Fetching Water

Original image by Isaiah Rustad

The Roman-built aqueduct running through Segovia, Spain. It still carries water.  Photo by Bernard Gagnon [GFDL or CC BY-SA 3.0], from Wikimedia Commons
I’ve seen many pictures of women in third world countries carrying water.  Buckets and jugs on their heads, or jerry cans in both hands, sometimes with babies strapped to their backs.  I’m sure you’ve seen them, too.

Thing is, not so long ago, everyone had to carry water from the nearest source, back to their living space.  Running water as been common (and a legal requirement) only in the last 100 years, and only in highly urbanized countries.

The Romans invented indoor plumbing.

They also learned how to engineer aqueducts that would carry water from melting glaciers, high altitude lakes, springs, and other far away sources.  The aqueducts would bring the water across miles of land to towns and cities.  The aqueducts slope, always letting the water run downhill, sometime only by a degree or two, but enough to keep the water moving.

They are stunning feats of engineering.

Only, once the water reached civilization, only the rich could afford the pipes and channels that would bring the water into their houses.

The plebes had to collect what water they needed at the nearest town outlet and carry it back home.

Have a think about that.  How much water do you use in a day?

Your coffee in the morning.  Washing dishes, cooking, showering.  Laundry.  Cleaning your teeth.  More coffee.  Watering plants.  Watering pets.  Cleaning.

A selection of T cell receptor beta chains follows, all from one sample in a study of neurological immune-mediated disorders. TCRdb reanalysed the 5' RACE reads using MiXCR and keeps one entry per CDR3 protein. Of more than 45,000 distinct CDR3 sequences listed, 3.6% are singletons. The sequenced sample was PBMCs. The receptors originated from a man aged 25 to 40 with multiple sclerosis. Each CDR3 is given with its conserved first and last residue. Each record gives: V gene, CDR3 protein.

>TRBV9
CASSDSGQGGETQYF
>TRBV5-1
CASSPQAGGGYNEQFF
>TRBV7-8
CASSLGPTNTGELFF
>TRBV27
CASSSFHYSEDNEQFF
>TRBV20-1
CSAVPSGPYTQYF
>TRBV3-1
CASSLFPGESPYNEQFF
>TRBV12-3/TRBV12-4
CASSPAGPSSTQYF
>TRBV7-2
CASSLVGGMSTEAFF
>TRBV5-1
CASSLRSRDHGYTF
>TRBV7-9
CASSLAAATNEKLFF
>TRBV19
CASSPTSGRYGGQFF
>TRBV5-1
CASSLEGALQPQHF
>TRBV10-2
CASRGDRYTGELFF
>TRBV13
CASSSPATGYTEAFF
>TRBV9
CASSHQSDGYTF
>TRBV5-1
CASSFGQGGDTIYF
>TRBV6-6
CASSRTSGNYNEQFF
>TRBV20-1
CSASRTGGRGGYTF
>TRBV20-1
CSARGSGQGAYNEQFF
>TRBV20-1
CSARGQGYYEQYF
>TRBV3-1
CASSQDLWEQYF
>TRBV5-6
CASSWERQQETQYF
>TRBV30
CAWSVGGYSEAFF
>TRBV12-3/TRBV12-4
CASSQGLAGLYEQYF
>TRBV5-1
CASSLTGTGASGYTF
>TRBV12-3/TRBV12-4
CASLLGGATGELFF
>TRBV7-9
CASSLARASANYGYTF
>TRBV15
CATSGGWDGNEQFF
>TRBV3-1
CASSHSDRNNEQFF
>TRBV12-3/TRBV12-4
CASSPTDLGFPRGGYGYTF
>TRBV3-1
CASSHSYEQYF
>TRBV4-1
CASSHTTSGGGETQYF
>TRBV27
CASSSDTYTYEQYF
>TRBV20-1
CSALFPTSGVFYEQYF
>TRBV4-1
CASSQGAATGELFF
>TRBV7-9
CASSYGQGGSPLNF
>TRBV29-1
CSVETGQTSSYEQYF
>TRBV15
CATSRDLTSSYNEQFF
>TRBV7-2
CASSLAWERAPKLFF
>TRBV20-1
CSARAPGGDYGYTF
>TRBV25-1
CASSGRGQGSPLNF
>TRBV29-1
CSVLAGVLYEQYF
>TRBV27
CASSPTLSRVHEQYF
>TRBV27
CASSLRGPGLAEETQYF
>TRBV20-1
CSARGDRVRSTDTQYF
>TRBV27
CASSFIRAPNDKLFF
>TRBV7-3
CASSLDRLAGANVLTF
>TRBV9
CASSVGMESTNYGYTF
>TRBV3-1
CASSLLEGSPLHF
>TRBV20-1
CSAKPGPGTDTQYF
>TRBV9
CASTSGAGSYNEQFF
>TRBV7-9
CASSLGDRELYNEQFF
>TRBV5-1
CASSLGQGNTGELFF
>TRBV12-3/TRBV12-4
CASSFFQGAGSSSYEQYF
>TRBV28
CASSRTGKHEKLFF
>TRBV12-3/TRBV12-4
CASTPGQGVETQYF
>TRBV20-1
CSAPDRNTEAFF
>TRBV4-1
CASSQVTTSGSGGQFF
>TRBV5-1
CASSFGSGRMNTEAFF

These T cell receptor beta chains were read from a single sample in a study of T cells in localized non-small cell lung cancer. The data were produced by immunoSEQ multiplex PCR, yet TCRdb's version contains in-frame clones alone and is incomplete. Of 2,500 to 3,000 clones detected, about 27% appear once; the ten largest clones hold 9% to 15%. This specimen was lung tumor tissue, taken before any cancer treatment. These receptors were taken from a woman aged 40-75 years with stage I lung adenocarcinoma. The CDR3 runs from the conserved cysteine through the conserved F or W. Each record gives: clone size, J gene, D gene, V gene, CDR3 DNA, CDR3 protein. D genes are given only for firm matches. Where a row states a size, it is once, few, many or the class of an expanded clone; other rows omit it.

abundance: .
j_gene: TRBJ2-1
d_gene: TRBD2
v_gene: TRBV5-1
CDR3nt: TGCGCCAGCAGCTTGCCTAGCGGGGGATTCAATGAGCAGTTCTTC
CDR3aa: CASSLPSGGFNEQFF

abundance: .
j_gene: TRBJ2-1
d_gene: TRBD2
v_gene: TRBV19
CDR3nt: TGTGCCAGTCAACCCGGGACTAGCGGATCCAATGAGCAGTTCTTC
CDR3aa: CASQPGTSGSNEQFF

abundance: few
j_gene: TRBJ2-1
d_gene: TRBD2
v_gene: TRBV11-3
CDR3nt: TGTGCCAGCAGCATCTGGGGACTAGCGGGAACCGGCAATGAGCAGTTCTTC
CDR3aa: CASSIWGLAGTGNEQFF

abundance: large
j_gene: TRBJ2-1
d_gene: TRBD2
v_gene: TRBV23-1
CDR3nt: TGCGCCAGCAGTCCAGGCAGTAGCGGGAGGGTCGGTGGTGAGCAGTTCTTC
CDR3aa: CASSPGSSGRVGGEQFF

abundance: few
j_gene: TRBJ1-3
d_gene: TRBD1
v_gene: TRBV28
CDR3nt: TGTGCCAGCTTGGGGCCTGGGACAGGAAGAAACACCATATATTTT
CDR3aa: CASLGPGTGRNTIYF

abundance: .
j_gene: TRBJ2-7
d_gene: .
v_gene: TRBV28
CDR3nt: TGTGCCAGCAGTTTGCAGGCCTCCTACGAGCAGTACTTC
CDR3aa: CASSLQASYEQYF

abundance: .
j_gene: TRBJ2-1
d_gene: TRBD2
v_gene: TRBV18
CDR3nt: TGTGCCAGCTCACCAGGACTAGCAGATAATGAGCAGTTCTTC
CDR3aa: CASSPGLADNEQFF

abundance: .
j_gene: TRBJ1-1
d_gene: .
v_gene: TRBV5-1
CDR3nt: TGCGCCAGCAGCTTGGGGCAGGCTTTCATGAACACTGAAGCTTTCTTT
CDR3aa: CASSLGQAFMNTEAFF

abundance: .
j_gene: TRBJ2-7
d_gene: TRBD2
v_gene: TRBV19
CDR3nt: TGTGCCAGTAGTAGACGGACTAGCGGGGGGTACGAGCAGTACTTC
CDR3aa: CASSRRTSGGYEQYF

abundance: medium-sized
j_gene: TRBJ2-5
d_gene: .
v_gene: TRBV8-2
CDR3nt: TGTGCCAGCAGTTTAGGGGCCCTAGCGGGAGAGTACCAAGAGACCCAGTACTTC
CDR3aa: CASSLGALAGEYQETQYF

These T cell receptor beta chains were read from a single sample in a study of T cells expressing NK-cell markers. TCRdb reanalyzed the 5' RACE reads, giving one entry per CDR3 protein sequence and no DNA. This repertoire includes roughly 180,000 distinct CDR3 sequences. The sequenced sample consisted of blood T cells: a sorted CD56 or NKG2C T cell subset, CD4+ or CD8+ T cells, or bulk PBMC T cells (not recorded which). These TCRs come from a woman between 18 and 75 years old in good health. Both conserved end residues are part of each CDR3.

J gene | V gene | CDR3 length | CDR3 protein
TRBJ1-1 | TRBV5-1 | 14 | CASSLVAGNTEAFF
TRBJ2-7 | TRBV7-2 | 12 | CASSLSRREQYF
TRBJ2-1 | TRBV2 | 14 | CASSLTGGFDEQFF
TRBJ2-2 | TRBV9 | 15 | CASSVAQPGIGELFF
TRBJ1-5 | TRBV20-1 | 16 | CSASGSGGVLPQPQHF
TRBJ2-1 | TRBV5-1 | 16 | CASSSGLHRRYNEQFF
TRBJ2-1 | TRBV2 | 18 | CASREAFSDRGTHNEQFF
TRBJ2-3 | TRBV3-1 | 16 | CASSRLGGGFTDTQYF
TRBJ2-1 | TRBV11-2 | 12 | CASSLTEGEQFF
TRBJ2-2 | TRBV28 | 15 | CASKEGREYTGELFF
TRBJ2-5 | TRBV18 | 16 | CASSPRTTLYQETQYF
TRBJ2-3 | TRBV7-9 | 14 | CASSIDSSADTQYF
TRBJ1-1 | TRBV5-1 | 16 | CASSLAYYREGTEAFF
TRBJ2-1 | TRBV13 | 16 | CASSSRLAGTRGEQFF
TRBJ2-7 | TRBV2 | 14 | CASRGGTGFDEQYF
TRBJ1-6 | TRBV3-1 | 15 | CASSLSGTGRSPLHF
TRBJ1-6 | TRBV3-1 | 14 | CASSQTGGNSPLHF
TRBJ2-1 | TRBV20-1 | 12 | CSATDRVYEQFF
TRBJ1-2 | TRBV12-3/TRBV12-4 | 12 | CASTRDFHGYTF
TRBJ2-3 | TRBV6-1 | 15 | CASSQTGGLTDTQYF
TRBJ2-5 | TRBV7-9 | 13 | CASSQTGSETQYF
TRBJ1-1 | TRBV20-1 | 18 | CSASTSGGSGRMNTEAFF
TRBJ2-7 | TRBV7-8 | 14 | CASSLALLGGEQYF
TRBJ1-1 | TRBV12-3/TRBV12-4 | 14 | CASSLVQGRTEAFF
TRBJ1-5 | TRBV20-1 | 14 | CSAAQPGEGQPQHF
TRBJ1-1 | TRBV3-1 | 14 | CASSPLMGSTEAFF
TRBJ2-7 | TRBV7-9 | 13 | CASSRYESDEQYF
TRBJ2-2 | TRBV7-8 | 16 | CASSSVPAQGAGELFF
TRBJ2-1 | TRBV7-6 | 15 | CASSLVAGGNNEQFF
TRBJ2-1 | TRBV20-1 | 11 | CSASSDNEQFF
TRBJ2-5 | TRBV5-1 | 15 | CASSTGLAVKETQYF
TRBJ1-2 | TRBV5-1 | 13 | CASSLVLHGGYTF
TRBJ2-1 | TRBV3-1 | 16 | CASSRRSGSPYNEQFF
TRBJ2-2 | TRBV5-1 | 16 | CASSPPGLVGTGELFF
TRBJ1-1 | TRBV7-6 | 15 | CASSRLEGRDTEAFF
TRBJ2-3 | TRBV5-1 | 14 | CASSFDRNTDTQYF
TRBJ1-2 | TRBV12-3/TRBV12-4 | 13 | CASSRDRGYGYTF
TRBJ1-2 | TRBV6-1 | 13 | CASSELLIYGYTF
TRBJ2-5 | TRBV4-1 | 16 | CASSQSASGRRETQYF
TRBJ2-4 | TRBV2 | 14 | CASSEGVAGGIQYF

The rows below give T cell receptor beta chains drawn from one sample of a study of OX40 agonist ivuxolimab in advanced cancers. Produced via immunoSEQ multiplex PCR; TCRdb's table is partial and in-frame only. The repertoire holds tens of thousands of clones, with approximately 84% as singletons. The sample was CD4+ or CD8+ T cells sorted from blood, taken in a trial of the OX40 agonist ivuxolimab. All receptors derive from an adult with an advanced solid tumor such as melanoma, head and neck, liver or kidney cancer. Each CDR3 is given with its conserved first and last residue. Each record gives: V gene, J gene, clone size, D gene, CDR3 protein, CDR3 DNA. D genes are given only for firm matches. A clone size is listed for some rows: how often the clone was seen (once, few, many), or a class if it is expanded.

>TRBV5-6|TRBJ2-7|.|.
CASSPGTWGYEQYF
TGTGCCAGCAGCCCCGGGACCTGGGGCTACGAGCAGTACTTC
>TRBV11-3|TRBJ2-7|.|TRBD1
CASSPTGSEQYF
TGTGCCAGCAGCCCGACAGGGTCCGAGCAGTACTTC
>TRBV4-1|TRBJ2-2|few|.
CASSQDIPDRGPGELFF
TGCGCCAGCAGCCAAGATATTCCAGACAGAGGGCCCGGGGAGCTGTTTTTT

Every single cupful of water you use was once carried back to the house from a distant well or pump or pool or stream (and in parts of the world, still is).

Of course, a faucet-free house would limit the use of that water.  If you’re hauling it yourself, you automatically become far more conservative.  Yet there are some functions of survival that require water:  cooking, drinking.  Later on (some) bathing.  Care of the sick.

The town pump in London that allowed John Snow to determine the cause of a Cholera outbreak, 1858. Photo by User:Justinc, Wikimedia Commons

When the Roman empire contracted in the fourth and fifth centuries, many of their technological marvels were destroyed and the knowledge of their use was lost.  Communities reverted to more primitive methods of collecting water.  Usually, the woman of the house headed for the nearest stream or spring or lake and hauled water back home.  As the children grew older, the chore fell to them.  Land close to running water was prized, which is why all ancient and medieval towns were centered upon a water source, usually a river.

Since the earliest times, man has also dug wells to reach below the water table and access fresh water, when a natural source of water is not nearby.  There are wells in existence that date back to the early Neolithic period.  Before the invention of motors, getting water from a well always involved dropped a bucket of some type, then hauling it up by hand, or by using a hand-wound winch or pulleys.

There are wells dotted across the Saharan dessert.  In a land where everything else of remote use is scavenged and carried away, well covers and the equipment to haul water is always left in place.

Town wells became even more common in the medieval period.  As the technology for carting water improved, town pumps replaced the wells…but still, everyone was hauling the stuff home.

Eventually, plumbing reached even the poorest of houses in western societies.  At first, purely cold water, but later, water heaters became the norm, too.

In Robert Heinlein’s SF classic, To Sail Beyond the Sunset, the heroine, Maureen, was born in the late 19th century, in a house without running water.  She says about the first bathtub she ever saw:

I dreamed about that tub, all white enamel, and hot water up to my chin. I could be seduced for a hot bath. They say every woman has her price. That’s mine.

I am immeasureably pleased by the fact that I don’t have to haul water every day.  You?


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Tracy Cooper-Posey
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